I got up at seven o'clock this morning, and I'm running an hour late. Not to work, however, but for my morning ride. It's officially winter, and has been for some time, but it's been unusually warm the past month in New York, until recently. Traveling a lot for work and the time difference doesn't help either, not to mention that it gets dark so early. I'm fighting the constant urge to hibernate.
I enjoy riding in the morning because it's such a great way to start the day. I feel energized. I recently read this New York Times article about how exercise increases brain activity. I believe it. But the road to getting up early has been long and slow.
Just a couple of years ago I'd usually get up around 10am. I'd usually stay up till 2am either working or not really doing anything important. I was a night owl, and my internal clock was set. My wife is a morning person, and I always admired that. It's incredible how much she does and gets done before she heads out for work. Inspired by her routine I decided to do the same. It's nothing like this dumb 5-hour ENERGY commercial. Who drinks that stuff, anyways?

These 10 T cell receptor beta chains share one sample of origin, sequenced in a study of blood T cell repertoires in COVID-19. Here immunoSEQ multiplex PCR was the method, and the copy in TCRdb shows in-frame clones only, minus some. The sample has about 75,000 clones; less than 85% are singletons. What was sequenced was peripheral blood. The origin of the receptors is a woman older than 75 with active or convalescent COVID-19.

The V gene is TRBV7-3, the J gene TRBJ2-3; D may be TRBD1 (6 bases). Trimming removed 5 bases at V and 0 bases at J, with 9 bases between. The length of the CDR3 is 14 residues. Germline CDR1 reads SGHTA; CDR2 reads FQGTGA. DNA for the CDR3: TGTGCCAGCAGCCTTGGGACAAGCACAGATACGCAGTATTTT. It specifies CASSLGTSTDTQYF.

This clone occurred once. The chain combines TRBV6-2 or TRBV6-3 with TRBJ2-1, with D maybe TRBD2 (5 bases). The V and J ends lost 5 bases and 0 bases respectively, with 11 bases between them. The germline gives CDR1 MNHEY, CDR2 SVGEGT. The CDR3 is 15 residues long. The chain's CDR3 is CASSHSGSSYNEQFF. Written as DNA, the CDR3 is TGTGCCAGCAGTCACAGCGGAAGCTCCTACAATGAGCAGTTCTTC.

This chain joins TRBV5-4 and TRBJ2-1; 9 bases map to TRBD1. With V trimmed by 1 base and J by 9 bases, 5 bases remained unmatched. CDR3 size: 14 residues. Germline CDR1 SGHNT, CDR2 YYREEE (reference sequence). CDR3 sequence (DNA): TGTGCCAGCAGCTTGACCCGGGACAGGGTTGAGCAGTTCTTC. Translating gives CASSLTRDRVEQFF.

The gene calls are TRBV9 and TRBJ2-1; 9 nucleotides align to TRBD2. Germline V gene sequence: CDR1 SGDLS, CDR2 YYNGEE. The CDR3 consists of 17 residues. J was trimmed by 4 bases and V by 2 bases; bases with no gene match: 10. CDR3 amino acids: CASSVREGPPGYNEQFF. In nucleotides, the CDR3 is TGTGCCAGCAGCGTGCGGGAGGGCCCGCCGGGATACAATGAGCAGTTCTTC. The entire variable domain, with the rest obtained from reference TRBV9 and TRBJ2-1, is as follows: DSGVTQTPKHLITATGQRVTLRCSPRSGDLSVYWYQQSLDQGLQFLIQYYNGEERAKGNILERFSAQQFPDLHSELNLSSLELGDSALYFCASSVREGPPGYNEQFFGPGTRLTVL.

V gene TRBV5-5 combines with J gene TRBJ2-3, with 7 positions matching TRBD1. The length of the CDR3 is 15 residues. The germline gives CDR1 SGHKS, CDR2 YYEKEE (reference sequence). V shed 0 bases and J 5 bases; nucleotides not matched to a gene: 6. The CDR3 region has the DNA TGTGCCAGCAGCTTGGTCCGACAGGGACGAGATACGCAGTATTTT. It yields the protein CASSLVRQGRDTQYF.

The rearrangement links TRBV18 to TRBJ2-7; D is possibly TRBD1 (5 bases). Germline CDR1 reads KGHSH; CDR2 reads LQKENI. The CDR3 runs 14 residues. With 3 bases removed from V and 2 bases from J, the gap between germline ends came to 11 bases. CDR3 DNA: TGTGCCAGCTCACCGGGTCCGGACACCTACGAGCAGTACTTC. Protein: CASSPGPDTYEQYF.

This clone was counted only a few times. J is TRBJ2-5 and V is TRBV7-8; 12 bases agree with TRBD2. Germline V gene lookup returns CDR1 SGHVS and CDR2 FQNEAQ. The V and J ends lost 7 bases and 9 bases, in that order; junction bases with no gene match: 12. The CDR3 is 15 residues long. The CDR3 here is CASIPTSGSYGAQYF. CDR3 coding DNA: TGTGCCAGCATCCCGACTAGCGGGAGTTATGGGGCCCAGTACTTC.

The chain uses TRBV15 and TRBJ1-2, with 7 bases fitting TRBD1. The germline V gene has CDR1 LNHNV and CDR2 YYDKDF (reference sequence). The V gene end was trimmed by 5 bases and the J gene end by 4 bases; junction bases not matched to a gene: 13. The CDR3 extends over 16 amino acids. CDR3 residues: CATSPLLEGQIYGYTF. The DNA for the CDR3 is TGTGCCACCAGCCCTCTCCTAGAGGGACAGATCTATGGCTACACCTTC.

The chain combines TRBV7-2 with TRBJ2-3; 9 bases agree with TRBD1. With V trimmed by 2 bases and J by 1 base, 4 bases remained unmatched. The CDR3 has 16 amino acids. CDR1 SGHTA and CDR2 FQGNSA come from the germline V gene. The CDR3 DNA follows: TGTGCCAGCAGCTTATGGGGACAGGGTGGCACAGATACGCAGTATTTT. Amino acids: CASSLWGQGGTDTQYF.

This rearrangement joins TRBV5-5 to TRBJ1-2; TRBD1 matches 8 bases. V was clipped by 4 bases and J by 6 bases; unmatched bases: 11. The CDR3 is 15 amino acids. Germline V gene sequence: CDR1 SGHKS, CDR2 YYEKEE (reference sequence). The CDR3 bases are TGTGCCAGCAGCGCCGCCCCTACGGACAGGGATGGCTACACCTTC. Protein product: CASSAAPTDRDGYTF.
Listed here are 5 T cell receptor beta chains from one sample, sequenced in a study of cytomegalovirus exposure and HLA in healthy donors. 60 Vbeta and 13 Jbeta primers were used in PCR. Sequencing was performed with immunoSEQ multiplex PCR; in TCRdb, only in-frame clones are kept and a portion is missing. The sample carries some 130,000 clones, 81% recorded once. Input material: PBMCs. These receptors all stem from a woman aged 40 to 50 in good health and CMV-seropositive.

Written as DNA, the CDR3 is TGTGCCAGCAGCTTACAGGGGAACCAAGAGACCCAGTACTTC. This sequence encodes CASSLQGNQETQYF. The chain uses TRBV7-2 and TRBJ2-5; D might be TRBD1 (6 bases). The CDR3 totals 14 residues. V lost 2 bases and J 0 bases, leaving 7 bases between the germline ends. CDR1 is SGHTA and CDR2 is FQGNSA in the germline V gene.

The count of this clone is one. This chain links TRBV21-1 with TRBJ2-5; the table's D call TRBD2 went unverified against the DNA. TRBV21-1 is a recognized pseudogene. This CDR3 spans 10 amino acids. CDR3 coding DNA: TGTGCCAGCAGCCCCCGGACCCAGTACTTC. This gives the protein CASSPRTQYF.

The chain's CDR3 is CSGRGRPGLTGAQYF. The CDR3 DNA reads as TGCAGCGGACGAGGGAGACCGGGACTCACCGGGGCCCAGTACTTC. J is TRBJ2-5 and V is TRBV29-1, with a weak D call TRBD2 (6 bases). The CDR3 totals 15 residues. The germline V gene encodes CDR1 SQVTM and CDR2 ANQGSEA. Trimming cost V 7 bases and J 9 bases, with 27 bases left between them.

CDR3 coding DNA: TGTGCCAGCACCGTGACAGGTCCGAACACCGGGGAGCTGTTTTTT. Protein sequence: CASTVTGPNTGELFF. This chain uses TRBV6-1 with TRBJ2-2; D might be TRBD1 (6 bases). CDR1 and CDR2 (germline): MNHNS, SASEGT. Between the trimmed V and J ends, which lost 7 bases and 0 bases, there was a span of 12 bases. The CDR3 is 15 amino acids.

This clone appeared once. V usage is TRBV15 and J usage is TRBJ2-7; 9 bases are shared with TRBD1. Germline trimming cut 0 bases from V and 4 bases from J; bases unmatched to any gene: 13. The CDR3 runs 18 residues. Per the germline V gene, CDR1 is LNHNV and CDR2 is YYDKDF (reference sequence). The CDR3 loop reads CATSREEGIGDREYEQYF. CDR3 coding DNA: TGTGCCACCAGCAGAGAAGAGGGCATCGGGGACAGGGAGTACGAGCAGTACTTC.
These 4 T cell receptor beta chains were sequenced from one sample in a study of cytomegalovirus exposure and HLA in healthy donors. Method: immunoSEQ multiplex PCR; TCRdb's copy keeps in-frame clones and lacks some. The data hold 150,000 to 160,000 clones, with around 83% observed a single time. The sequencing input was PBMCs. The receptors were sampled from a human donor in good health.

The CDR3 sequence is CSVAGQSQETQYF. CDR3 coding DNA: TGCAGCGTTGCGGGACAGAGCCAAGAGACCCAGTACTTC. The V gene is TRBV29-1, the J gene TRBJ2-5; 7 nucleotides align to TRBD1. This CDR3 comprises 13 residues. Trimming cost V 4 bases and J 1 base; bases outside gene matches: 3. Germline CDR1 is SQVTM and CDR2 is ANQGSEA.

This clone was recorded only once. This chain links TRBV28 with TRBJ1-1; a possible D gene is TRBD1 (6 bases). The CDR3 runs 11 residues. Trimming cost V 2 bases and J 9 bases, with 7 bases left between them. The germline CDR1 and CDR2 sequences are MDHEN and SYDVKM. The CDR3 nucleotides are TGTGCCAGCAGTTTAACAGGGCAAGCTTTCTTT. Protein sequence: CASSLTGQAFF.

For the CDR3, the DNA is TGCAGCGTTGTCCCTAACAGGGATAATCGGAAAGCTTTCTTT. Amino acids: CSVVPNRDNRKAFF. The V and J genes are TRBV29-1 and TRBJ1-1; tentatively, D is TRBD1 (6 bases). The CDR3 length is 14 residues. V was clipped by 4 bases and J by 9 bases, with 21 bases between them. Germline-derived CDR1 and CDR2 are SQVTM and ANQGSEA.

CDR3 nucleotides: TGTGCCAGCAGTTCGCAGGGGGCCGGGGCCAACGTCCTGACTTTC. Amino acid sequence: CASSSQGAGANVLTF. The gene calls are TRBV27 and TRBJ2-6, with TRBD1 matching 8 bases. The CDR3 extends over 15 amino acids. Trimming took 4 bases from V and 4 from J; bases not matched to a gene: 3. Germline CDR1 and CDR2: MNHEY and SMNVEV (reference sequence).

Getting up at a reasonable hour wasn't easy for me. I read somewhere that it takes 90 days or so of consistency for anything to solidify as a routine. I started getting up early five or so months ago, usually around 7am, but sometimes even earlier. That golden hour in the morning is especially great when you're on a bike with no one around, the distant hum of the city starting it's day, just before everyone starts honking their morning rush hour horns. Maybe I need one of these.
Training is just as much about proper rest as it is a good workout. I used to think good riders and pros just rode a bazillion miles as hard as they could all year-long. Well, that's definitely not entirely true. My trainer puts a heavy emphasis on getting enough rest between each workout. Work hard, rest hard. The more I ride the more sleep I need. I even started taking naps in the afternoon, but maybe it's because I'm always jet lagged from all the traveling I've been doing for work. It took me at least four days to recover. Despite that, my bedtime has slowly crept closer and closer to 11pm.
Introducing cycling back into my life has really changed it for the better. Having to get up early to make time for something I really enjoy benefits the rest of my day. I'm more aware of my time working as well as the time needed to disconnect from it.